EPA May Try to Use Clean Water Act to Regulate Carbon Dioxide

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by
McClatchy Newspapers

EPA May Try to Use Clean Water Act to Regulate Carbon Dioxide

by
Les Blumenthal

WASHINGTON - The Environmental Protection Agency is exploring
whether to use the Clean Water Act to control greenhouse gas emissions,
which are turning the oceans acidic at a rate that's alarmed some
scientists.

With climate change legislation stalled in Congress, the Clean Water
Act would serve as a second front, as the Obama administration has
sought to use the Clean Air Act to rein in emissions of carbon dioxide
and other greenhouse gases administratively.

Since
the dawn of the industrial age, acid levels in the oceans have
increased 30 percent. Currently, the oceans are absorbing 22 million
tons of carbon dioxide a day.

Among
other things, scientists worry that the increase in acidity could
interrupt the delicate marine food chain, which ranges from microscopic
plankton to whales.

"There are all sorts of evils associated with
this," said Robert Paine, an emeritus professor of biology at the
University of Washington.

The situation is especially acute along
the West Coast. Northwest winds during the summer cause upwelling,
which brings deep water to the surface along the continental shelf from
Queen Charlotte Sound in British Columbia to Baja California.

The
water in the deep Pacific Ocean is already more acidic than shallower
water is because it's absorbed the carbon dioxide that's produced as
animals and plants decompose. Some of the deep water in the Pacific
hasn't been to the surface for 1,000 or more years.

By the end of
the century, that deep water is expected to be 150 percent more acidic
than it is now, and as it's brought to the surface by upwelling, it's
exposed to even more carbon dioxide.

"The immensity of the
problem on the West Coast is of serious concern," said Richard Feely,
an oceanographer with the National Oceanic and Atmospheric
Administration in Seattle.

Scientists suspect that acidic water
connected with upwelling killed several billion oyster, clam and mussel
larvae that were being raised at the Whiskey Creek Shellfish Hatchery
near Tillamook on the Oregon coast in the summer of 2008. The hatchery
provides baby shellfish to growers up and down the West Coast.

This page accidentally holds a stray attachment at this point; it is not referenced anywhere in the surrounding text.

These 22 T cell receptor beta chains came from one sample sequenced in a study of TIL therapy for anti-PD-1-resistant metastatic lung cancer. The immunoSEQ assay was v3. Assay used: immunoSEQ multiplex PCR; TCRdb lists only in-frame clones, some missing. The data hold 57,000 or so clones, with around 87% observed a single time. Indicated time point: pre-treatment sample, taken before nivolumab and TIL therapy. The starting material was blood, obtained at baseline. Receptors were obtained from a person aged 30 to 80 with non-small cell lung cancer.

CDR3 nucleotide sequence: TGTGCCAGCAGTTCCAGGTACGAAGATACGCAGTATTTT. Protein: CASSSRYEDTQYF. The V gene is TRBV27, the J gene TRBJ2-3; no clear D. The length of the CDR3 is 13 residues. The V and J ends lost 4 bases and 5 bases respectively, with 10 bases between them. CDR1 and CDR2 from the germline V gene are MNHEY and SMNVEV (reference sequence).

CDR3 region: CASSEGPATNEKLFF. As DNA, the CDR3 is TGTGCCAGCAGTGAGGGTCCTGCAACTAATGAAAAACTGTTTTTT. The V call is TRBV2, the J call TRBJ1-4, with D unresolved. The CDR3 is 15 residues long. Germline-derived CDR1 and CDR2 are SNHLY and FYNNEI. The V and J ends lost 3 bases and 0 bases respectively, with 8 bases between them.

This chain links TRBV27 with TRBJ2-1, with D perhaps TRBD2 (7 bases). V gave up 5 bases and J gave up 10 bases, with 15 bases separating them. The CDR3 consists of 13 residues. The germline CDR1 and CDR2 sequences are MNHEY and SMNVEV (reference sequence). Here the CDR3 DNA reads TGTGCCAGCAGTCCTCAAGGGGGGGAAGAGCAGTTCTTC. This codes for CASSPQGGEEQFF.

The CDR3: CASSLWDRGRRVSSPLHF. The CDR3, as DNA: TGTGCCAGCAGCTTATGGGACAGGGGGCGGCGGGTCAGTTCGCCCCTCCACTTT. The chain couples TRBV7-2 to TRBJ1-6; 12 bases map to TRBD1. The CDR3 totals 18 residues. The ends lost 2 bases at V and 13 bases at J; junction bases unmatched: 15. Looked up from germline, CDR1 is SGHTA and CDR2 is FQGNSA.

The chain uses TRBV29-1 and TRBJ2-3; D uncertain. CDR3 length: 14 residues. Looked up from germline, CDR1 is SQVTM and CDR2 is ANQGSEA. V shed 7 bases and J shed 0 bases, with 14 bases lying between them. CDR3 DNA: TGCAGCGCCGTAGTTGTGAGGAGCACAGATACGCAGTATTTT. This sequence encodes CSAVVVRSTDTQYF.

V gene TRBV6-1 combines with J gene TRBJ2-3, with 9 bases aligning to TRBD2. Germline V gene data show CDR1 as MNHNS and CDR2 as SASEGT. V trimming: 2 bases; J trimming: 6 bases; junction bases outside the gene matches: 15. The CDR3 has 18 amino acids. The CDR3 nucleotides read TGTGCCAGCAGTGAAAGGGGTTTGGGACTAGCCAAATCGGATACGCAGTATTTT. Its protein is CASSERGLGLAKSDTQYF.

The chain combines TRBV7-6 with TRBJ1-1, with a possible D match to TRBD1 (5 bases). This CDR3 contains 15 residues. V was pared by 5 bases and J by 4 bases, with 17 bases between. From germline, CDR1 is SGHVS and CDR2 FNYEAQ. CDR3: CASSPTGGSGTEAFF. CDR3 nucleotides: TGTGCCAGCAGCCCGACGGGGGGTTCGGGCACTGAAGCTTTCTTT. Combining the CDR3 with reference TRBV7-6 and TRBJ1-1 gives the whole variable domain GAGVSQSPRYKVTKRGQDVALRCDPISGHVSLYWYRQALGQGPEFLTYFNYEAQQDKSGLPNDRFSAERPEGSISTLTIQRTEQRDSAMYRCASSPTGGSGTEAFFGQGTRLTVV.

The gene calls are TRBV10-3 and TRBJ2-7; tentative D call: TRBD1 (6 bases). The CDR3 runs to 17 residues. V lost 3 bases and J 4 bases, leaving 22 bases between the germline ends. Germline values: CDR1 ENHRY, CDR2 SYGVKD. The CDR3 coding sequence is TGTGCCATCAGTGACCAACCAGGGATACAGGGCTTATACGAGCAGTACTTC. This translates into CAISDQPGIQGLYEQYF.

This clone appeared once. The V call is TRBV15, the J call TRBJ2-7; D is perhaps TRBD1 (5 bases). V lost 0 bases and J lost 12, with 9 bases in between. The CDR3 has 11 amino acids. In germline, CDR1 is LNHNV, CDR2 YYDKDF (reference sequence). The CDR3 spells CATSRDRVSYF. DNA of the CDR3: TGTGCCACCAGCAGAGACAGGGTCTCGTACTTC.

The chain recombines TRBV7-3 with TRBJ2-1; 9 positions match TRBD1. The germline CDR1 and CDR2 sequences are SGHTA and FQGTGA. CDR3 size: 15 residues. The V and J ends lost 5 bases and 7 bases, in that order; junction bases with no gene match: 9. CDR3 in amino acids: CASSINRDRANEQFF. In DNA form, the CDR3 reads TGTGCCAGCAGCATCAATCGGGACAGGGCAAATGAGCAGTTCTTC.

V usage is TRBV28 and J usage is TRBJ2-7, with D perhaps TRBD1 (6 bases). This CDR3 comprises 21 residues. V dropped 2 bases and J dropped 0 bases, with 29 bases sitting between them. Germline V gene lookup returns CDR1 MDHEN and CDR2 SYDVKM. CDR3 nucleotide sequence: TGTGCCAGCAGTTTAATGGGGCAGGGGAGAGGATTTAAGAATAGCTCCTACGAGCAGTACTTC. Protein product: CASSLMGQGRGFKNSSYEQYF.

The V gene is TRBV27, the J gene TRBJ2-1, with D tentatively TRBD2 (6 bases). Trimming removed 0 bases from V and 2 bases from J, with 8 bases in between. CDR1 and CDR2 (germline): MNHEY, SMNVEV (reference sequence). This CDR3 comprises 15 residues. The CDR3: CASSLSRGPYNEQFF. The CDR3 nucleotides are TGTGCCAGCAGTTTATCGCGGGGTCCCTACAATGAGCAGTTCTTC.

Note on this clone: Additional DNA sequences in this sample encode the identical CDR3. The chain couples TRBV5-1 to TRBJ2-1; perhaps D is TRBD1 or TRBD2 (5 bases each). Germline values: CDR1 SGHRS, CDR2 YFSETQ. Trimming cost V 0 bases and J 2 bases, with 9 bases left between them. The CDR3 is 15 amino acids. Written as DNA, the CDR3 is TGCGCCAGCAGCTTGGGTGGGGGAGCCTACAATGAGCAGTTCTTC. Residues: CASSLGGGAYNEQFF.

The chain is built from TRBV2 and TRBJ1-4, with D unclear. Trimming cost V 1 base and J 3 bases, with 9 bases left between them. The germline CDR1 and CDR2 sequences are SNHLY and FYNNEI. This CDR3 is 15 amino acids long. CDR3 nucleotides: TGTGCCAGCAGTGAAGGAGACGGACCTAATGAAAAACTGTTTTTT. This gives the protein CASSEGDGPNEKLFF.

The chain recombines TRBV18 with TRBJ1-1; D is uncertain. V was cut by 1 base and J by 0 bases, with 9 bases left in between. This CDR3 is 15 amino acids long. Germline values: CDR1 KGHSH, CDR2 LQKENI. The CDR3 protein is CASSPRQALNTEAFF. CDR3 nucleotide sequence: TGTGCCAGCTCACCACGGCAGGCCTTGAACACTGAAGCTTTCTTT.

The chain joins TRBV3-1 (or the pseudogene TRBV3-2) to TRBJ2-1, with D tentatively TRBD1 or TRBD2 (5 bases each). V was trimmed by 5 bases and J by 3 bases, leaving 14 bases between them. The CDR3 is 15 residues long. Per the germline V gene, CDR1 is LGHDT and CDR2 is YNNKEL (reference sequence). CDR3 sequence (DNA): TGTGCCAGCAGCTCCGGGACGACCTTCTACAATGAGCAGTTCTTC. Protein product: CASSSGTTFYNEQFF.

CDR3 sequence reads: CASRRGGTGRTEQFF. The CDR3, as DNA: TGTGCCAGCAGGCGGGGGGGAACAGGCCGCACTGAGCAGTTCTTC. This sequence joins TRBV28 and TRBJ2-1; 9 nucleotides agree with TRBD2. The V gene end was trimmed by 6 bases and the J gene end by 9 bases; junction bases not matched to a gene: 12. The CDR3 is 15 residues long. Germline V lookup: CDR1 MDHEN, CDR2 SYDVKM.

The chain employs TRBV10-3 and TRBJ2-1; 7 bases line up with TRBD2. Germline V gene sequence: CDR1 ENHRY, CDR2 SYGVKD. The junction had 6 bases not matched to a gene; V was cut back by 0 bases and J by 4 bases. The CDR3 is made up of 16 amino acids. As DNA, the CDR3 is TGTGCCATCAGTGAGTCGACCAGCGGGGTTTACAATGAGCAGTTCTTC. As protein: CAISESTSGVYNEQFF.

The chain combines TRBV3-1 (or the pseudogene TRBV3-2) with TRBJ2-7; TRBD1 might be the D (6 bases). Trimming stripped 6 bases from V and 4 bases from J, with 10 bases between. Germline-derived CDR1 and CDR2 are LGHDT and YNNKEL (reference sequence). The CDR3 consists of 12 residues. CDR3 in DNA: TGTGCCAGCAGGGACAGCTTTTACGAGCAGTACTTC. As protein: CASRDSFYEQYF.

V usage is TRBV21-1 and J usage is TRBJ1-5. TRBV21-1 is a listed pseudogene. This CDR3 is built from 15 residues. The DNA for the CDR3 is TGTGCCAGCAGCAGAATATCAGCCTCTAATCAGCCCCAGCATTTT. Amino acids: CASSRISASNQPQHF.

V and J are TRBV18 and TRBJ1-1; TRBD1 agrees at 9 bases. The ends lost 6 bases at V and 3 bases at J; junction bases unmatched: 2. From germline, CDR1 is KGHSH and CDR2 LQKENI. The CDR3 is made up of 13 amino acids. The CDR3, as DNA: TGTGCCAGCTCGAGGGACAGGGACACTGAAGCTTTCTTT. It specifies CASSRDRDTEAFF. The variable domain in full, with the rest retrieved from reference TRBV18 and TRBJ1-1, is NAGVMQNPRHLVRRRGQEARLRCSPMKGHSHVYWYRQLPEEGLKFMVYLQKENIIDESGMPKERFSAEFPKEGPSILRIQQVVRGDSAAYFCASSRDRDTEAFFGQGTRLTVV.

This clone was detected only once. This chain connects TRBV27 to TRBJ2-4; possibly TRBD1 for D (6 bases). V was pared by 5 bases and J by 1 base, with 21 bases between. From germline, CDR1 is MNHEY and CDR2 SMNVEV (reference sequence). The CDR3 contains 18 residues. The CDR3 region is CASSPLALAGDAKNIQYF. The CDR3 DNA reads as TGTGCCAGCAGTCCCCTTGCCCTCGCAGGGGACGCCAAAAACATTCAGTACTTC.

Shellfish
growers in Washington state, who supply one-sixth of the nation's
oysters, increasingly are concerned that corrosive ocean water entering
coastal bays could threaten their $111 million industry.

Acid
levels in other areas of upwelling - off Africa, South America and
Portugal - haven't been studied as intensely as those off the U.S. West
Coast have.

Feely said the oceans' acidity levels were higher
than they'd been at any time in the past 20 million years. Based on
"pretty good" evidence, Feely said, previous high acid levels in the
oceans have caused mass extinctions of marine plants and animals, which
can take 2 million to 10 million years to re-evolve.

"The decisions we make now, over the next 50 years, will be felt over hundreds of thousands of years," he said.

The
Clean Water Act considers high acidity a pollutant, but the standard
hasn't been updated since it was written in 1976. The act has been used
previously to help combat acid rain and mercury emissions.

Originally,
the Center for Biological Diversity, a San Francisco-based
environmental group, asked Washington state to use the Clean Water Act
to regulate emissions that add to the ocean's acidity. Under the act,
states have to update their lists of "imperiled waters" every two years
and come up with cleanup plans.

In rejecting the request,
officials at the state's Department of Ecology said that while they
understood the concern about ocean acidification, there wasn't enough
data about specific bodies of water in the state to justify any
listings.

When the EPA agreed with Washington state, the Center
for Biological Diversity petitioned the federal agency to start using
the Clean Water Act to control the oceans' rising acidity.

In late March, the EPA published a Federal Register notice seeking public comment on whether the Clean Water Act could be used.

"It's
not 100 percent clear where we go here," Suzanne Schwartz, the deputy
director of the EPA's Office of Wetlands, Oceans and Watersheds, said
in an interview. "This is not an easy issue. We are trying to figure
out how to proceed."

Schwartz said the agency was looking to see
whether there were more efficient ways to deal with ocean acidification
than using the Clean Water Act. She also said the cleanup mechanism
used in the act - controlling total daily maximum loads of pollutants -
was aimed more at single sources of pollution than at a broader swath.

"There
are questions about how effective the Clean Water Act will be," she
said. "Honestly, we don't know what we are going to do."

The public comment period lasts 60 days. Schwartz said the EPA should reach some conclusions by November.

Environmentalists said the Clean Water Act would be a "good fit" with the effort to control carbon dioxide emissions.

"Our
overall goal is to get regulation of carbon dioxide under the act,"
said Miyoko Sakashita, a lawyer with the Center for Biological
Diversity. "I am encouraged by the step EPA has taken. I would like to
see them step up before we see some of the worst consequences of ocean
acidification."


ON THE WEB

Center for Biological Diversity

National Oceanic and Atmospheric Administrationact-might-be-used.html#ixzz0kERgx7rq

 

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